This approach did create some problems: Sometimes when I looked up the day that a particularly striking sequence was captured, not much was happening. And inversely, we also chose a bunch of important moments from the past 11 years, only to find that the imagery from that day wasn’t especially compelling.
My editor Wilson Rothman and I ended up collecting a varied assortment of headlines for each date, with an eye towards keeping a mix of global news from across many areas of political, social and cultural interest. In the end however, I opted to cut almost half of the headlines. The problem was, the video was demanding too much of the viewer. The Saturn sequences are visually intense, captivating and short—and people had to read a bunch of headlines, too? There was too much competition for your focus. A slower pace of headlines felt much calmer. Keeping the date constant reinforced the concept all the while.
My main goal for this project was to showcase the most beautiful footage from Cassini to tap into the “overview effect”—a phenomenon that some astronauts report experiencing after having spent some time in space. They claim that after looking down on all of humanity, all together on this big blue marble, the conflicts and problems that divide us seem insignificant. Our shared humanity comes into sharp focus.
I tried to strike a balance of leaving some calm moments to savor the beautiful imagery, while pulling the reader back to Earth with a headline from that day, but of course reading is optional. Overall, it does appear that people got the concept. For some, it struck an emotional chord. For others, the footage was fun, but they struggled to understand their connection to the headlines. Perhaps a little more headline tweaking would have helped in this regard.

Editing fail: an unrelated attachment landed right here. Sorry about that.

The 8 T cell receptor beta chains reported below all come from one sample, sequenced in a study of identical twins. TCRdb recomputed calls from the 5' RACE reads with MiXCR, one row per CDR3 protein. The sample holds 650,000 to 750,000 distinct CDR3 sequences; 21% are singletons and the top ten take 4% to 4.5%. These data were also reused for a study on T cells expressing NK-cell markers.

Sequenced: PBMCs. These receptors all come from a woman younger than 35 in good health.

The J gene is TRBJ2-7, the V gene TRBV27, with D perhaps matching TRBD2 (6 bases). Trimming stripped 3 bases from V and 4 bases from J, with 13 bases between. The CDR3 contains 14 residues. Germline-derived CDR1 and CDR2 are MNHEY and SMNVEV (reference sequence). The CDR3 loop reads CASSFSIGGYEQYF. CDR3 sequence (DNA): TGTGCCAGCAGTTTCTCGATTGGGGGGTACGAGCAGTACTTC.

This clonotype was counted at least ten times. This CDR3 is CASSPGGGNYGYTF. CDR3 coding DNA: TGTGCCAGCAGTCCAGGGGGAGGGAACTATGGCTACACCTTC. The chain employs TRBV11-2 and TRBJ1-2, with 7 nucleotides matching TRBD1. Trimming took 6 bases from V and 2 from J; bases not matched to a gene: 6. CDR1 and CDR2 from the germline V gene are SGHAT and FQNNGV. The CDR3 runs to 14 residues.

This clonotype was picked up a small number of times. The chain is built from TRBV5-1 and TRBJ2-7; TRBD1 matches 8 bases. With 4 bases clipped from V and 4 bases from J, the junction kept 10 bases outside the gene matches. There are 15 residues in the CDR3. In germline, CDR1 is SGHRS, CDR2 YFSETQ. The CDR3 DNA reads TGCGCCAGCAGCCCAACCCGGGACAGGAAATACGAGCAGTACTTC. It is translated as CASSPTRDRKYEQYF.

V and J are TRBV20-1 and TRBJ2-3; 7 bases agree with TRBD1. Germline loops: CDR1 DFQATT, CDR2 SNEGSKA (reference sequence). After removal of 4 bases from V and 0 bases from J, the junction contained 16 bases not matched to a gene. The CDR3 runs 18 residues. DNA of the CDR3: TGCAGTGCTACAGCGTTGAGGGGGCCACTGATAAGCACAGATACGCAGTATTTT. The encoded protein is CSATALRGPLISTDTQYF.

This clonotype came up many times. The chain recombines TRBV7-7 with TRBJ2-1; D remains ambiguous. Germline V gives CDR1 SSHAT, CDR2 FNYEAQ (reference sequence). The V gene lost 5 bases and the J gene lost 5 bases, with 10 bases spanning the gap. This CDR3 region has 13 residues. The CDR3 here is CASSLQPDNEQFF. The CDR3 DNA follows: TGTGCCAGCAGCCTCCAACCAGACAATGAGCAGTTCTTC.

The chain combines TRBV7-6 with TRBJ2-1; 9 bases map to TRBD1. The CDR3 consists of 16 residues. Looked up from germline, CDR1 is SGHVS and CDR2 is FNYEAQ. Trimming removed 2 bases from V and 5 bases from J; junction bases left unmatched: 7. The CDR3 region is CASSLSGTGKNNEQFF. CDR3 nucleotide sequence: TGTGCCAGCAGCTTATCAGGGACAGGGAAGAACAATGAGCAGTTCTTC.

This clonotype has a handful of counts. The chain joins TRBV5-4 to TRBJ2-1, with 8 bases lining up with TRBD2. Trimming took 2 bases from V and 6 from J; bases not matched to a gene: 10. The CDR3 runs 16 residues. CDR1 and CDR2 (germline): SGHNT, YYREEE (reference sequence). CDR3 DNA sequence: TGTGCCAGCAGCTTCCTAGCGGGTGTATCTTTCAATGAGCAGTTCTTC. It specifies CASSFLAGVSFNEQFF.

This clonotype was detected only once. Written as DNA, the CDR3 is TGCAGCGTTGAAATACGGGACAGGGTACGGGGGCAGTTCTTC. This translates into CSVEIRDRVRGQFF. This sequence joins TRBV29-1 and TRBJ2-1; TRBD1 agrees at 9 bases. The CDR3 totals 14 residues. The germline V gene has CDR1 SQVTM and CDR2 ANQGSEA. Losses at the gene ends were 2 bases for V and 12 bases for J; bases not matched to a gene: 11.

One thing my editor and I were dedicated to including from the get-go was the jumbo time-lapse—all of the images from the 93 Saturn volumes in proper order—as a ridiculously long bonus feature. It continues to catch people’s attention, and as of this writing has over 84,000 views. The simpler offering of “11 years of Cassini images in 3 hours and 48 minutes” is pretty hard to resist. Due to its incredible length, we had to publish this outside of our video platform. It lives inside WSJ’s YouTube account.
The promotional page for the project also included a few of the total sequences targeting some of Saturn’s unusual looking moons. For social media, we worked up a 15-second teaser of the imagery for Instagram, and a 6-second version for Vine.
Since I had such a difficult time getting things going to work with this data and imagery, I decided, at the end of the project, to clean up and release some tools for working with Cassini images.
If you want to try it out for yourself, this release includes a node script that will extract the metadata of your choice from the Cassini ISS metadata text files and generate a CSV. I’ve also included a shell script to download the raw data files, and a SQL file to make a table you can populate from the node script output. Then you will have a handy database to explore this cool dataset, but you still need to convert your own images.
NASA has scheduled an end date for Cassini’s mission: Sept. 15, 2017. That might be a good time to go back and archive the complete the Cassini mission’s 20-year lifespan. One cool project that could be done would be to use the database to find regular, repeating sequences that use Cassini’s cameras’ red, green, and blue filters to automatically generate color movies. They rarely match up neatly, and usually color images must be processed by hand but it could lead to some interesting footage. I hope that these tools I’ve shared can help speed up the process of working with this imagery, and I can’t wait to see what others will do with this amazing collection of scenes from space.
Note: If you’ll be at NICAR 2016, you can catch Keegan’s Saturday afternoon talk on command-line graphics—it draws on his Cassini project and more. —Ed.
Jon Keegan (@jonkeegan) is a Visual Correspondent at The Wall Street Journal. His work is focused on the visual exploration of the patterns around us in technology, nature and culture. Previously, he was Director of Interactive Graphics for the Journal, and a news app developer before that. See more of his work here.